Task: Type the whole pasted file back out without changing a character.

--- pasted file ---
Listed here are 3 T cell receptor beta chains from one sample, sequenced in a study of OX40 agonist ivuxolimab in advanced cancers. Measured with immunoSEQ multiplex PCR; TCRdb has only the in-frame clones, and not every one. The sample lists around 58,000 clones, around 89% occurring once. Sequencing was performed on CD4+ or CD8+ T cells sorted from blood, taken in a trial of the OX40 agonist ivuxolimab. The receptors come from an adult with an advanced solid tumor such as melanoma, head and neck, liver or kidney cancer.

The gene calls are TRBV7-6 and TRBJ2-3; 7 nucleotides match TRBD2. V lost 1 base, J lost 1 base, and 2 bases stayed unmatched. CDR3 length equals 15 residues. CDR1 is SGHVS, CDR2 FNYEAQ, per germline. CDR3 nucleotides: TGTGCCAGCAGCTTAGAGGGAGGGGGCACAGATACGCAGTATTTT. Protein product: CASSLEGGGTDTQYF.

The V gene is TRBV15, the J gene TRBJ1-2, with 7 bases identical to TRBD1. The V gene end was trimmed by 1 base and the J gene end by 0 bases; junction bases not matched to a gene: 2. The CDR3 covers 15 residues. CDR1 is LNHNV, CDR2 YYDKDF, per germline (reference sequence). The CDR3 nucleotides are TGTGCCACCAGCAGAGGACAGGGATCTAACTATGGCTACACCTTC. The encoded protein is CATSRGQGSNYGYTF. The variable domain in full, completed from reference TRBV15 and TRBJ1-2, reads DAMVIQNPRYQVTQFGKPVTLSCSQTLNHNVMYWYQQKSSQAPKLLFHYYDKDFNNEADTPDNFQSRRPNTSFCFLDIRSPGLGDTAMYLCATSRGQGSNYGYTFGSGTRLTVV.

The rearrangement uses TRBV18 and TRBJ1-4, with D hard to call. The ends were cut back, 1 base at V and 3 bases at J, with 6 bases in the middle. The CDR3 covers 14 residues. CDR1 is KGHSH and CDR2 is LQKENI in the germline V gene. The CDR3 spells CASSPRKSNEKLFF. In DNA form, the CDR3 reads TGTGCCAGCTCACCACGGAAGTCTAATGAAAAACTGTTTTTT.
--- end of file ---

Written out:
Listed here are 3 T cell receptor beta chains from one sample, sequenced in a study of OX40 agonist ivuxolimab in advanced cancers. Measured with immunoSEQ multiplex PCR; TCRdb has only the in-frame clones, and not every one. The sample lists around 58,000 clones, around 89% occurring once. Sequencing was performed on CD4+ or CD8+ T cells sorted from blood, taken in a trial of the OX40 agonist ivuxolimab. The receptors come from an adult with an advanced solid tumor such as melanoma, head and neck, liver or kidney cancer.

The gene calls are TRBV7-6 and TRBJ2-3; 7 nucleotides match TRBD2. V lost 1 base, J lost 1 base, and 2 bases stayed unmatched. CDR3 length equals 15 residues. CDR1 is SGHVS, CDR2 FNYEAQ, per germline. CDR3 nucleotides: TGTGCCAGCAGCTTAGAGGGAGGGGGCACAGATACGCAGTATTTT. Protein product: CASSLEGGGTDTQYF.

The V gene is TRBV15, the J gene TRBJ1-2, with 7 bases identical to TRBD1. The V gene end was trimmed by 1 base and the J gene end by 0 bases; junction bases not matched to a gene: 2. The CDR3 covers 15 residues. CDR1 is LNHNV, CDR2 YYDKDF, per germline (reference sequence). The CDR3 nucleotides are TGTGCCACCAGCAGAGGACAGGGATCTAACTATGGCTACACCTTC. The encoded protein is CATSRGQGSNYGYTF. The variable domain in full, completed from reference TRBV15 and TRBJ1-2, reads DAMVIQNPRYQVTQFGKPVTLSCSQTLNHNVMYWYQQKSSQAPKLLFHYYDKDFNNEADTPDNFQSRRPNTSFCFLDIRSPGLGDTAMYLCATSRGQGSNYGYTFGSGTRLTVV.

The rearrangement uses TRBV18 and TRBJ1-4, with D hard to call. The ends were cut back, 1 base at V and 3 bases at J, with 6 bases in the middle. The CDR3 covers 14 residues. CDR1 is KGHSH and CDR2 is LQKENI in the germline V gene. The CDR3 spells CASSPRKSNEKLFF. In DNA form, the CDR3 reads TGTGCCAGCTCACCACGGAAGTCTAATGAAAAACTGTTTTTT.